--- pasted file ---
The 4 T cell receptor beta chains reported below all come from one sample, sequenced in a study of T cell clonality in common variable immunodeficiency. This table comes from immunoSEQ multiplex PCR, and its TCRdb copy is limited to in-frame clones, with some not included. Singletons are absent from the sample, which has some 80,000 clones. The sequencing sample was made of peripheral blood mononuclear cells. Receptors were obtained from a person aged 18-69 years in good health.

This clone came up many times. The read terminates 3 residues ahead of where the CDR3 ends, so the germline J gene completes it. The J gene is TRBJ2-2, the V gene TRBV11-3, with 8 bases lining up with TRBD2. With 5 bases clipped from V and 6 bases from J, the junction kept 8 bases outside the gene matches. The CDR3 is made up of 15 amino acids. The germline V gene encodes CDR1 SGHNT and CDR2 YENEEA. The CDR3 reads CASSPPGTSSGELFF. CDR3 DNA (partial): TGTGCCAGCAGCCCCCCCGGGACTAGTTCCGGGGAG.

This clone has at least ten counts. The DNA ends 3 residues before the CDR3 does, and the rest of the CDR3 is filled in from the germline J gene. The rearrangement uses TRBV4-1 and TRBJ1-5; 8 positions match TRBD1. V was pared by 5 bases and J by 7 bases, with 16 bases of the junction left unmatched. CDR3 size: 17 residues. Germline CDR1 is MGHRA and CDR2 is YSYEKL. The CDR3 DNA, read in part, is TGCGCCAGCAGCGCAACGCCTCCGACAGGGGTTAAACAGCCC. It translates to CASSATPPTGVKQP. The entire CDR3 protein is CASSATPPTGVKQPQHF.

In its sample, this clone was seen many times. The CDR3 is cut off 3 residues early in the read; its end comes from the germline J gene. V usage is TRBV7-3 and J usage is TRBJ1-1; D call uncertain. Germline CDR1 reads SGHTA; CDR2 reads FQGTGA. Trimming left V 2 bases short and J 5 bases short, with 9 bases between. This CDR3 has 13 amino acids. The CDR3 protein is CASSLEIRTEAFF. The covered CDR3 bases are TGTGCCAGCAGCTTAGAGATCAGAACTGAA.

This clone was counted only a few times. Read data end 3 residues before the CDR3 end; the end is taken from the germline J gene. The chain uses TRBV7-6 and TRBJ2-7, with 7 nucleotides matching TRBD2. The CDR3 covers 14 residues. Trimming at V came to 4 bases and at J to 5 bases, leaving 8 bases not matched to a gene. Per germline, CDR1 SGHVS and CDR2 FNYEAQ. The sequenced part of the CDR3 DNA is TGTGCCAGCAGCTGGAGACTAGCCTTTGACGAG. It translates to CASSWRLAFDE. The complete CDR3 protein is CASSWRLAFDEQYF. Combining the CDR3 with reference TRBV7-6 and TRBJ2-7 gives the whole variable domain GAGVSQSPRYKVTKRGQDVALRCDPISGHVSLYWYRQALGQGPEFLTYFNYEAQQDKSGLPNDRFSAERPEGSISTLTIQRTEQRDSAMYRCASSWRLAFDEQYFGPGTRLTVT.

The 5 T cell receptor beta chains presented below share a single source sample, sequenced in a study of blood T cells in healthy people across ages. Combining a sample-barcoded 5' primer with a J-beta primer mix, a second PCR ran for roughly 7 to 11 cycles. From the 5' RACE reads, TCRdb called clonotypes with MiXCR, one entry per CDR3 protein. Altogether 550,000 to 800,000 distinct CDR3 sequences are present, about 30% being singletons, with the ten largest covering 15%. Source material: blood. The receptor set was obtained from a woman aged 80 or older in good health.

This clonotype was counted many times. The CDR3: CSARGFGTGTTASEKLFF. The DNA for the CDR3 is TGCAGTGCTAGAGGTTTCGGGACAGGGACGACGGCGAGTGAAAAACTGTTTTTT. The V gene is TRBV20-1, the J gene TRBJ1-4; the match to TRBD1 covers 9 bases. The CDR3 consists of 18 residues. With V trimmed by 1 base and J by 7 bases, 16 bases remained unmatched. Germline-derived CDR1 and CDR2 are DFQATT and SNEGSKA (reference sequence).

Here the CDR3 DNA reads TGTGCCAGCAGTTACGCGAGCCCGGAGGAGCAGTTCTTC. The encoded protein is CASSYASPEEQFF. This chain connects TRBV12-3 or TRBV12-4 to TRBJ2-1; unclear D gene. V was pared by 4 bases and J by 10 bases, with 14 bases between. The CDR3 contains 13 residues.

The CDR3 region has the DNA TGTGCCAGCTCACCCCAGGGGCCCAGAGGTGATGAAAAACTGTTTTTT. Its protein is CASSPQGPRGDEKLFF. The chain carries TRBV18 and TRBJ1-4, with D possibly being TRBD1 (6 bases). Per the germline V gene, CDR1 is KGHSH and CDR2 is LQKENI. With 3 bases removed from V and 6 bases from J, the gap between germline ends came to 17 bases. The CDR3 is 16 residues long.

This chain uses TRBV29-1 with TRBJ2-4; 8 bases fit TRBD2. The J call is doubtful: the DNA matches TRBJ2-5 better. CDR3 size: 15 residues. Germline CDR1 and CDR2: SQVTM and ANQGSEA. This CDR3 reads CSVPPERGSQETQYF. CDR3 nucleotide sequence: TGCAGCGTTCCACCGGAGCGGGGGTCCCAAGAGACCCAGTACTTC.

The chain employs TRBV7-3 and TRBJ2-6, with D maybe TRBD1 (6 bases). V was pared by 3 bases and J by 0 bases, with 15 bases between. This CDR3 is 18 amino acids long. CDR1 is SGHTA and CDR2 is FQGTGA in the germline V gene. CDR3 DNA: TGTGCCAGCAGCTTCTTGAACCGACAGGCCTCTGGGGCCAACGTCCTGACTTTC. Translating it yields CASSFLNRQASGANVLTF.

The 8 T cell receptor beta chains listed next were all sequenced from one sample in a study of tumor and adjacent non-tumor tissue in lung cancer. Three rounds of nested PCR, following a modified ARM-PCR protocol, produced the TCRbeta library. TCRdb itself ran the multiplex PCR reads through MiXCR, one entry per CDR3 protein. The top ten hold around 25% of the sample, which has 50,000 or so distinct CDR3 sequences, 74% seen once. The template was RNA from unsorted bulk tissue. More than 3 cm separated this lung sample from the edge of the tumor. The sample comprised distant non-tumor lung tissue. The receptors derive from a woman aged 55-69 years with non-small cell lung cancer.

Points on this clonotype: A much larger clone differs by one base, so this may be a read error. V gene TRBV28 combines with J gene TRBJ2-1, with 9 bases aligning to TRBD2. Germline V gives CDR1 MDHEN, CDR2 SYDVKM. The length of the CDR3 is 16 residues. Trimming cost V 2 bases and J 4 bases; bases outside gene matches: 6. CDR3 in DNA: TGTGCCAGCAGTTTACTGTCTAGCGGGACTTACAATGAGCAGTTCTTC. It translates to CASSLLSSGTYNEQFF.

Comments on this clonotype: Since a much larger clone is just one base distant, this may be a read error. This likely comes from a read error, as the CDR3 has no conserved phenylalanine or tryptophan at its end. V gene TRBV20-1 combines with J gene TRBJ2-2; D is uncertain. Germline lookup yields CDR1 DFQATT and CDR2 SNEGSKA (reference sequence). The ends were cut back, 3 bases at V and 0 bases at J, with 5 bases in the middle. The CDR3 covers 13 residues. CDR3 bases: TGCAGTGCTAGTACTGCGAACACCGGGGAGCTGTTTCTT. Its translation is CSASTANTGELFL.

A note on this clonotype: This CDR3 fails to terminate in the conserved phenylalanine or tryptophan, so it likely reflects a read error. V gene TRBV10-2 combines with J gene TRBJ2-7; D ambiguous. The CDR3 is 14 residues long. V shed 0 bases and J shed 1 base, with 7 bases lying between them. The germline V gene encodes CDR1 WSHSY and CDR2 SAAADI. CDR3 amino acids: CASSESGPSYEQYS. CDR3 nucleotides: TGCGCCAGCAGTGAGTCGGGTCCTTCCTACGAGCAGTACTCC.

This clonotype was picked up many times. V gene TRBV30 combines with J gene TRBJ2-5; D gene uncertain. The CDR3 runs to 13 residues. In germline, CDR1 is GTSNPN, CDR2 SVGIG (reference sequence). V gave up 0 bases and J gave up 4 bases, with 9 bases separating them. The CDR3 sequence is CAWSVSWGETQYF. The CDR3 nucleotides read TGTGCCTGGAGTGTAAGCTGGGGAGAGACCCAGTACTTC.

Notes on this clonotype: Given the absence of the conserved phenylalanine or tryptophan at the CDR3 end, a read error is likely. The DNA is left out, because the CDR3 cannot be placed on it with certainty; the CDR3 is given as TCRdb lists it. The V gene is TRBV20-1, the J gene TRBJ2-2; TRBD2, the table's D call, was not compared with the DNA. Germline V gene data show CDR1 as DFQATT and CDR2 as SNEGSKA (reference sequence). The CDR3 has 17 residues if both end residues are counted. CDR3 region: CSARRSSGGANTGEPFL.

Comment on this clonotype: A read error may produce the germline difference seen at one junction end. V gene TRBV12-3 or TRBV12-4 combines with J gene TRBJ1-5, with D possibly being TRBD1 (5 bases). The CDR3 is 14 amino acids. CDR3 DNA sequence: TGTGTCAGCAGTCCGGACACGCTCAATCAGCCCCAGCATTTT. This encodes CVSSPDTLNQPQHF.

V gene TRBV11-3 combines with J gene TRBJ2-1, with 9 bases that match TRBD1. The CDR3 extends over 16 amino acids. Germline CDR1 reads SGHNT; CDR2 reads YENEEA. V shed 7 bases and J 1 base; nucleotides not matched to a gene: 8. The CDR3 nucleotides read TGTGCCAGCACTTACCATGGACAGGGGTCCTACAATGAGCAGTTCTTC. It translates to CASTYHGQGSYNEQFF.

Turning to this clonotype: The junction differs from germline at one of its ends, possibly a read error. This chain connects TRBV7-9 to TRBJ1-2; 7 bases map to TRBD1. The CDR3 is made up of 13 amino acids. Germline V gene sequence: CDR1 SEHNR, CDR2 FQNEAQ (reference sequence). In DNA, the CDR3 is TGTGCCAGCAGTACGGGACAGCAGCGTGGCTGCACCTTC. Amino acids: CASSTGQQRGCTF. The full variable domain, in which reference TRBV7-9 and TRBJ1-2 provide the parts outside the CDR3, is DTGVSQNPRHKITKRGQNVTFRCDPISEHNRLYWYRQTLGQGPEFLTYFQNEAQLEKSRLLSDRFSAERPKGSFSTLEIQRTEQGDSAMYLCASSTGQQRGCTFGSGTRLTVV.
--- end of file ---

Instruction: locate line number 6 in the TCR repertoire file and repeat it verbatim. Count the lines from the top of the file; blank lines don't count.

The 5 T cell receptor beta chains presented below share a single source sample, sequenced in a study of blood T cells in healthy people across ages. Combining a sample-barcoded 5' primer with a J-beta primer mix, a second PCR ran for roughly 7 to 11 cycles. From the 5' RACE reads, TCRdb called clonotypes with MiXCR, one entry per CDR3 protein. Altogether 550,000 to 800,000 distinct CDR3 sequences are present, about 30% being singletons, with the ten largest covering 15%. Source material: blood. The receptor set was obtained from a woman aged 80 or older in good health.